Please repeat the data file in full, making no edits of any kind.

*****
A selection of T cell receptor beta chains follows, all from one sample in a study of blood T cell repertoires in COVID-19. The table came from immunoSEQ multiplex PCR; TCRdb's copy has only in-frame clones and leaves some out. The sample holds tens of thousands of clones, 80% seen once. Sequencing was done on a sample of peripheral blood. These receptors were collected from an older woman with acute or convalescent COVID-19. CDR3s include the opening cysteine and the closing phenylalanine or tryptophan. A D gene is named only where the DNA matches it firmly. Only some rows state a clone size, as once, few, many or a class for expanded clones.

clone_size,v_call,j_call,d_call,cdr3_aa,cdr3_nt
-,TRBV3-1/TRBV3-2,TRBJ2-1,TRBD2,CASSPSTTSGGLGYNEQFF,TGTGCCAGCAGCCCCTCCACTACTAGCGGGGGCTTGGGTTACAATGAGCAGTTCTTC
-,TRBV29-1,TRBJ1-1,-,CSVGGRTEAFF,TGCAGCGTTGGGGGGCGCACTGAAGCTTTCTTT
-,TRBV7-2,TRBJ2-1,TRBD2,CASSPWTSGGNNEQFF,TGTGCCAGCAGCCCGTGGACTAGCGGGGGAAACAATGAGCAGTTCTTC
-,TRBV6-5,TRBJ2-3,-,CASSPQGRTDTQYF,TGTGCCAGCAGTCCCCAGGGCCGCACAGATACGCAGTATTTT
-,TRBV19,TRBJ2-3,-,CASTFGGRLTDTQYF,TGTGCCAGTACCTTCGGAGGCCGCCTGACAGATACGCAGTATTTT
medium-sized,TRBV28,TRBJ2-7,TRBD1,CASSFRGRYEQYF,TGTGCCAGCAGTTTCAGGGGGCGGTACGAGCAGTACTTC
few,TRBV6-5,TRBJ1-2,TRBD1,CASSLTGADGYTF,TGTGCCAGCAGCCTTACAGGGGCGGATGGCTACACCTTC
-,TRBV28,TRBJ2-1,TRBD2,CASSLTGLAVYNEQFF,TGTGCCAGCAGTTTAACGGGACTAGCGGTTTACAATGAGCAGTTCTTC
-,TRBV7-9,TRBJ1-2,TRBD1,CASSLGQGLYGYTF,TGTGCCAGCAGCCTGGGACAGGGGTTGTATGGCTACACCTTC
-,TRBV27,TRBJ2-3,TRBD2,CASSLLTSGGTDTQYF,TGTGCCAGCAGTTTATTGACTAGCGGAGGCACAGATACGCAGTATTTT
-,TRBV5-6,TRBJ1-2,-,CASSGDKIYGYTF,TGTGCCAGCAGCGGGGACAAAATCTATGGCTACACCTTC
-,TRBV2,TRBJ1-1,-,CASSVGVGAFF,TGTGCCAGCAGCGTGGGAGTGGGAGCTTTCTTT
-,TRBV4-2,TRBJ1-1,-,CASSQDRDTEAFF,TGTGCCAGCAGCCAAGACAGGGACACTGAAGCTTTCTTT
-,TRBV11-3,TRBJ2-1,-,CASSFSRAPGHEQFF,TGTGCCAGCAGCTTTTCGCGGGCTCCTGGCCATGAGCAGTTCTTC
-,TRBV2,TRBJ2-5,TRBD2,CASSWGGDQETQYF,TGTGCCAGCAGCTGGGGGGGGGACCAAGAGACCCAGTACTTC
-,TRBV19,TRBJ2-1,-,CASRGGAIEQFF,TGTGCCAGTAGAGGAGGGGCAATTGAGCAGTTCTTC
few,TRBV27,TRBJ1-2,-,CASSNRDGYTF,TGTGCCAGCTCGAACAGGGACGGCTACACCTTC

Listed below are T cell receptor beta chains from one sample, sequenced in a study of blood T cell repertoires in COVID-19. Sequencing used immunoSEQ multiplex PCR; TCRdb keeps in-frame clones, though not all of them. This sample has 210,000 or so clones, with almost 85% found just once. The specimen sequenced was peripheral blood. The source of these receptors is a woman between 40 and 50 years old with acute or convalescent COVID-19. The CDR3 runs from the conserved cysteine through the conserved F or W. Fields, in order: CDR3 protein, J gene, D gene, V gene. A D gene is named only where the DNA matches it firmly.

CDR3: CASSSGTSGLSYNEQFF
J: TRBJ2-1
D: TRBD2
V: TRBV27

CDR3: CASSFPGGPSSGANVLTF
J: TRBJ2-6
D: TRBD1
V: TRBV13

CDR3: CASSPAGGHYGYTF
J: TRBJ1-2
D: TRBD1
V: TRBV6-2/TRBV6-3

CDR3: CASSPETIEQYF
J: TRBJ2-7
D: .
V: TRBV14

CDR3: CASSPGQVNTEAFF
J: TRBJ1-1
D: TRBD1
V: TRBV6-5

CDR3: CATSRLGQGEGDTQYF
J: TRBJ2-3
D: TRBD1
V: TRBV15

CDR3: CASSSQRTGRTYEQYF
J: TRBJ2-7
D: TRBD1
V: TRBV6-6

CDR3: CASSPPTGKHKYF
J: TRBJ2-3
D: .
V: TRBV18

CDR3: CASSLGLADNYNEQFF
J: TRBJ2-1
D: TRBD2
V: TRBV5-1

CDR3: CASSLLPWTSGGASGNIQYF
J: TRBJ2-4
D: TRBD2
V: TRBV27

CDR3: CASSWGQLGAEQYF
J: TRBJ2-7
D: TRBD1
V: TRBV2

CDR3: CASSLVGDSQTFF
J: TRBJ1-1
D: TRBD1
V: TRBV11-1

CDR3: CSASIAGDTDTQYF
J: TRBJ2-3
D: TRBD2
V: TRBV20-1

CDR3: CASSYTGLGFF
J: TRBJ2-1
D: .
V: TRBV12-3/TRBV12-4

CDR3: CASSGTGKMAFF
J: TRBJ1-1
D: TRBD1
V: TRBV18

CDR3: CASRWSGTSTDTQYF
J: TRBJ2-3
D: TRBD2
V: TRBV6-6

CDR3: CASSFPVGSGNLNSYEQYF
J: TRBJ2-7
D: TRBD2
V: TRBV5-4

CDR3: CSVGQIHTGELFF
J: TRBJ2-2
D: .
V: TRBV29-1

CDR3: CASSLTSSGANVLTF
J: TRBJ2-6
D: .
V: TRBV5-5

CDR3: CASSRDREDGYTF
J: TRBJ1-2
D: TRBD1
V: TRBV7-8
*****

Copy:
A selection of T cell receptor beta chains follows, all from one sample in a study of blood T cell repertoires in COVID-19. The table came from immunoSEQ multiplex PCR; TCRdb's copy has only in-frame clones and leaves some out. The sample holds tens of thousands of clones, 80% seen once. Sequencing was done on a sample of peripheral blood. These receptors were collected from an older woman with acute or convalescent COVID-19. CDR3s include the opening cysteine and the closing phenylalanine or tryptophan. A D gene is named only where the DNA matches it firmly. Only some rows state a clone size, as once, few, many or a class for expanded clones.

clone_size,v_call,j_call,d_call,cdr3_aa,cdr3_nt
-,TRBV3-1/TRBV3-2,TRBJ2-1,TRBD2,CASSPSTTSGGLGYNEQFF,TGTGCCAGCAGCCCCTCCACTACTAGCGGGGGCTTGGGTTACAATGAGCAGTTCTTC
-,TRBV29-1,TRBJ1-1,-,CSVGGRTEAFF,TGCAGCGTTGGGGGGCGCACTGAAGCTTTCTTT
-,TRBV7-2,TRBJ2-1,TRBD2,CASSPWTSGGNNEQFF,TGTGCCAGCAGCCCGTGGACTAGCGGGGGAAACAATGAGCAGTTCTTC
-,TRBV6-5,TRBJ2-3,-,CASSPQGRTDTQYF,TGTGCCAGCAGTCCCCAGGGCCGCACAGATACGCAGTATTTT
-,TRBV19,TRBJ2-3,-,CASTFGGRLTDTQYF,TGTGCCAGTACCTTCGGAGGCCGCCTGACAGATACGCAGTATTTT
medium-sized,TRBV28,TRBJ2-7,TRBD1,CASSFRGRYEQYF,TGTGCCAGCAGTTTCAGGGGGCGGTACGAGCAGTACTTC
few,TRBV6-5,TRBJ1-2,TRBD1,CASSLTGADGYTF,TGTGCCAGCAGCCTTACAGGGGCGGATGGCTACACCTTC
-,TRBV28,TRBJ2-1,TRBD2,CASSLTGLAVYNEQFF,TGTGCCAGCAGTTTAACGGGACTAGCGGTTTACAATGAGCAGTTCTTC
-,TRBV7-9,TRBJ1-2,TRBD1,CASSLGQGLYGYTF,TGTGCCAGCAGCCTGGGACAGGGGTTGTATGGCTACACCTTC
-,TRBV27,TRBJ2-3,TRBD2,CASSLLTSGGTDTQYF,TGTGCCAGCAGTTTATTGACTAGCGGAGGCACAGATACGCAGTATTTT
-,TRBV5-6,TRBJ1-2,-,CASSGDKIYGYTF,TGTGCCAGCAGCGGGGACAAAATCTATGGCTACACCTTC
-,TRBV2,TRBJ1-1,-,CASSVGVGAFF,TGTGCCAGCAGCGTGGGAGTGGGAGCTTTCTTT
-,TRBV4-2,TRBJ1-1,-,CASSQDRDTEAFF,TGTGCCAGCAGCCAAGACAGGGACACTGAAGCTTTCTTT
-,TRBV11-3,TRBJ2-1,-,CASSFSRAPGHEQFF,TGTGCCAGCAGCTTTTCGCGGGCTCCTGGCCATGAGCAGTTCTTC
-,TRBV2,TRBJ2-5,TRBD2,CASSWGGDQETQYF,TGTGCCAGCAGCTGGGGGGGGGACCAAGAGACCCAGTACTTC
-,TRBV19,TRBJ2-1,-,CASRGGAIEQFF,TGTGCCAGTAGAGGAGGGGCAATTGAGCAGTTCTTC
few,TRBV27,TRBJ1-2,-,CASSNRDGYTF,TGTGCCAGCTCGAACAGGGACGGCTACACCTTC

Listed below are T cell receptor beta chains from one sample, sequenced in a study of blood T cell repertoires in COVID-19. Sequencing used immunoSEQ multiplex PCR; TCRdb keeps in-frame clones, though not all of them. This sample has 210,000 or so clones, with almost 85% found just once. The specimen sequenced was peripheral blood. The source of these receptors is a woman between 40 and 50 years old with acute or convalescent COVID-19. The CDR3 runs from the conserved cysteine through the conserved F or W. Fields, in order: CDR3 protein, J gene, D gene, V gene. A D gene is named only where the DNA matches it firmly.

CDR3: CASSSGTSGLSYNEQFF
J: TRBJ2-1
D: TRBD2
V: TRBV27

CDR3: CASSFPGGPSSGANVLTF
J: TRBJ2-6
D: TRBD1
V: TRBV13

CDR3: CASSPAGGHYGYTF
J: TRBJ1-2
D: TRBD1
V: TRBV6-2/TRBV6-3

CDR3: CASSPETIEQYF
J: TRBJ2-7
D: .
V: TRBV14

CDR3: CASSPGQVNTEAFF
J: TRBJ1-1
D: TRBD1
V: TRBV6-5

CDR3: CATSRLGQGEGDTQYF
J: TRBJ2-3
D: TRBD1
V: TRBV15

CDR3: CASSSQRTGRTYEQYF
J: TRBJ2-7
D: TRBD1
V: TRBV6-6

CDR3: CASSPPTGKHKYF
J: TRBJ2-3
D: .
V: TRBV18

CDR3: CASSLGLADNYNEQFF
J: TRBJ2-1
D: TRBD2
V: TRBV5-1

CDR3: CASSLLPWTSGGASGNIQYF
J: TRBJ2-4
D: TRBD2
V: TRBV27

CDR3: CASSWGQLGAEQYF
J: TRBJ2-7
D: TRBD1
V: TRBV2

CDR3: CASSLVGDSQTFF
J: TRBJ1-1
D: TRBD1
V: TRBV11-1

CDR3: CSASIAGDTDTQYF
J: TRBJ2-3
D: TRBD2
V: TRBV20-1

CDR3: CASSYTGLGFF
J: TRBJ2-1
D: .
V: TRBV12-3/TRBV12-4

CDR3: CASSGTGKMAFF
J: TRBJ1-1
D: TRBD1
V: TRBV18

CDR3: CASRWSGTSTDTQYF
J: TRBJ2-3
D: TRBD2
V: TRBV6-6

CDR3: CASSFPVGSGNLNSYEQYF
J: TRBJ2-7
D: TRBD2
V: TRBV5-4

CDR3: CSVGQIHTGELFF
J: TRBJ2-2
D: .
V: TRBV29-1

CDR3: CASSLTSSGANVLTF
J: TRBJ2-6
D: .
V: TRBV5-5

CDR3: CASSRDREDGYTF
J: TRBJ1-2
D: TRBD1
V: TRBV7-8